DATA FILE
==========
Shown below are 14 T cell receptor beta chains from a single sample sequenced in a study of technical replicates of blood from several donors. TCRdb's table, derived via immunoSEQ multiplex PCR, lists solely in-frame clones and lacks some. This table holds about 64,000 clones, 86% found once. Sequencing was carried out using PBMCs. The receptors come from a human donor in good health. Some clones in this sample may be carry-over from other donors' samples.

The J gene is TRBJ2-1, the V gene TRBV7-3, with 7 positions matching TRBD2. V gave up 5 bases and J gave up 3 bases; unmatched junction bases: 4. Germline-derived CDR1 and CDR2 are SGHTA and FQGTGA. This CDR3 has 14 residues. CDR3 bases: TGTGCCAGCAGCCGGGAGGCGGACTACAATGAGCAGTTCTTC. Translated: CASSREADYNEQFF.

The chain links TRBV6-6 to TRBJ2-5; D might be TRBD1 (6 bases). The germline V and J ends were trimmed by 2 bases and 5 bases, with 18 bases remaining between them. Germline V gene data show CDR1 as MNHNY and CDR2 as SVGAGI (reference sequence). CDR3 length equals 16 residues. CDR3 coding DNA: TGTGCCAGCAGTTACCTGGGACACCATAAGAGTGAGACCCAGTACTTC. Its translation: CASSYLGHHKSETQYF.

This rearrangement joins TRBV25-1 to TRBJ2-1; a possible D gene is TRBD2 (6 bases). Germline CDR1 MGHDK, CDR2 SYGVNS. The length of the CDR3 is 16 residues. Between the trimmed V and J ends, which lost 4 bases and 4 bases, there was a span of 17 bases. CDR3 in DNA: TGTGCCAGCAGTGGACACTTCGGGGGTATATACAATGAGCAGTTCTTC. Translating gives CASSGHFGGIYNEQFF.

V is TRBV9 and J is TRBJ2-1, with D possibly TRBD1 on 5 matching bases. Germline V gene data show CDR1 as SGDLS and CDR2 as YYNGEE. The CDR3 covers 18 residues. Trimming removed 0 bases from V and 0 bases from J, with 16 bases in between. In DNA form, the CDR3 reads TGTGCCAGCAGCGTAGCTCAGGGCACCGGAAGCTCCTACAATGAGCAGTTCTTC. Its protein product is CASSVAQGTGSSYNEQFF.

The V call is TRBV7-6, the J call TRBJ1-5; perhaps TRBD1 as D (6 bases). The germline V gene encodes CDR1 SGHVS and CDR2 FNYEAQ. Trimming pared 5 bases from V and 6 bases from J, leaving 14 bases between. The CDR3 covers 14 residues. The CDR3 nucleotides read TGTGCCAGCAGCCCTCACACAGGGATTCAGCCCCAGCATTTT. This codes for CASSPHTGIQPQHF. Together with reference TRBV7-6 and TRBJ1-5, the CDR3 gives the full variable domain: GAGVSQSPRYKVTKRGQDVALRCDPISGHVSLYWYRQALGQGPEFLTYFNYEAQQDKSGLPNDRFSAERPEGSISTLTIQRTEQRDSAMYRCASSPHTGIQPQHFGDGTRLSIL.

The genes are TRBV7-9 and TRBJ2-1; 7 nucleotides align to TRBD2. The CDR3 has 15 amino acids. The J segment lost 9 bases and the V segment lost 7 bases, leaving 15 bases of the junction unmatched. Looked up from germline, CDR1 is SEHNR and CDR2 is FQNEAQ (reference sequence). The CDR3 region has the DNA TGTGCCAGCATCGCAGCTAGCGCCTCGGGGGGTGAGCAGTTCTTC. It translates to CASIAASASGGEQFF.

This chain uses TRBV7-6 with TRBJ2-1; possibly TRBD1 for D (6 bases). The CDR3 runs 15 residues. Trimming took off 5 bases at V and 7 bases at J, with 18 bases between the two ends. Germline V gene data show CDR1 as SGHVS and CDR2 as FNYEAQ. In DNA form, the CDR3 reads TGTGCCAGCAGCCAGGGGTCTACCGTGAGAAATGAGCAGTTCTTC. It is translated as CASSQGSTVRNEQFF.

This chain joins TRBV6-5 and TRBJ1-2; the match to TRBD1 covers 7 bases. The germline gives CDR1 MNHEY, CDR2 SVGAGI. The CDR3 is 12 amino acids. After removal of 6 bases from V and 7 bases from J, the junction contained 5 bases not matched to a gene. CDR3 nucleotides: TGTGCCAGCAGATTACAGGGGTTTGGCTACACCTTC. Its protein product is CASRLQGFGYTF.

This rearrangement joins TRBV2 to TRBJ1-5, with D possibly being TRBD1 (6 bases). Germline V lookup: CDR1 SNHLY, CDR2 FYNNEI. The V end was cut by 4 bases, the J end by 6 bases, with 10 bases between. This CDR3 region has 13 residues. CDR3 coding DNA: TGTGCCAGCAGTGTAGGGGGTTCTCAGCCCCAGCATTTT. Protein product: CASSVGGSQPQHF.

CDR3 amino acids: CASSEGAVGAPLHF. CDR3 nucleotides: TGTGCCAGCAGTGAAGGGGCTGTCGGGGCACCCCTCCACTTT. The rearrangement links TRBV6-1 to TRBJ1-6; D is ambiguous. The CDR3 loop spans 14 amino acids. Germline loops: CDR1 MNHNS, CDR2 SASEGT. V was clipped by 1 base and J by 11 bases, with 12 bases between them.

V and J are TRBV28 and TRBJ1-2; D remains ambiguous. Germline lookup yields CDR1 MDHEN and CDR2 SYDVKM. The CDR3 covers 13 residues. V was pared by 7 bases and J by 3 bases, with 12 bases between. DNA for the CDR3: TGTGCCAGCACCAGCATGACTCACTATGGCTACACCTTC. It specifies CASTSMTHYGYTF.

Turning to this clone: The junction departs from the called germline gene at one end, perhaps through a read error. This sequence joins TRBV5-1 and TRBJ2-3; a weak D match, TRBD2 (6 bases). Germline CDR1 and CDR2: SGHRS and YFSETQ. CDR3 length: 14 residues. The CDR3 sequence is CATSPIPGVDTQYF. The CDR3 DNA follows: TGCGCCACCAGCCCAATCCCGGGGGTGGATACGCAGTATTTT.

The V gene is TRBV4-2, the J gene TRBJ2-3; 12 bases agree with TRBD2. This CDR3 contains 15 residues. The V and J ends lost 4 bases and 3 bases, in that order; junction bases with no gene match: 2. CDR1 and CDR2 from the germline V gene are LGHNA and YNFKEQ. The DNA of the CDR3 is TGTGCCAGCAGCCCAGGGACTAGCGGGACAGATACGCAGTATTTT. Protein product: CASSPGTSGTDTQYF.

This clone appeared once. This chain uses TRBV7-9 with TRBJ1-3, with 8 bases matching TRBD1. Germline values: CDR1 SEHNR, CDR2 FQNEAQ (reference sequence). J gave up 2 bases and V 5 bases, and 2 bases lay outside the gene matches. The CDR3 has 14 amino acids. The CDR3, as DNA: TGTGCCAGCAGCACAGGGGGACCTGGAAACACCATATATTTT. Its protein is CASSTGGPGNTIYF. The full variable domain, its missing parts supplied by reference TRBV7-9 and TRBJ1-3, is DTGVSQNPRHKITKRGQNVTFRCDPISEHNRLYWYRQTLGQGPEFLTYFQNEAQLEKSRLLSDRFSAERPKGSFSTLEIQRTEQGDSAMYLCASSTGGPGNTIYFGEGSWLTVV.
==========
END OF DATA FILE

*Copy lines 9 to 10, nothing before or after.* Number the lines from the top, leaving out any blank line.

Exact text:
This chain joins TRBV6-5 and TRBJ1-2; the match to TRBD1 covers 7 bases. The germline gives CDR1 MNHEY, CDR2 SVGAGI. The CDR3 is 12 amino acids. After removal of 6 bases from V and 7 bases from J, the junction contained 5 bases not matched to a gene. CDR3 nucleotides: TGTGCCAGCAGATTACAGGGGTTTGGCTACACCTTC. Its protein product is CASRLQGFGYTF.

This rearrangement joins TRBV2 to TRBJ1-5, with D possibly being TRBD1 (6 bases). Germline V lookup: CDR1 SNHLY, CDR2 FYNNEI. The V end was cut by 4 bases, the J end by 6 bases, with 10 bases between. This CDR3 region has 13 residues. CDR3 coding DNA: TGTGCCAGCAGTGTAGGGGGTTCTCAGCCCCAGCATTTT. Protein product: CASSVGGSQPQHF.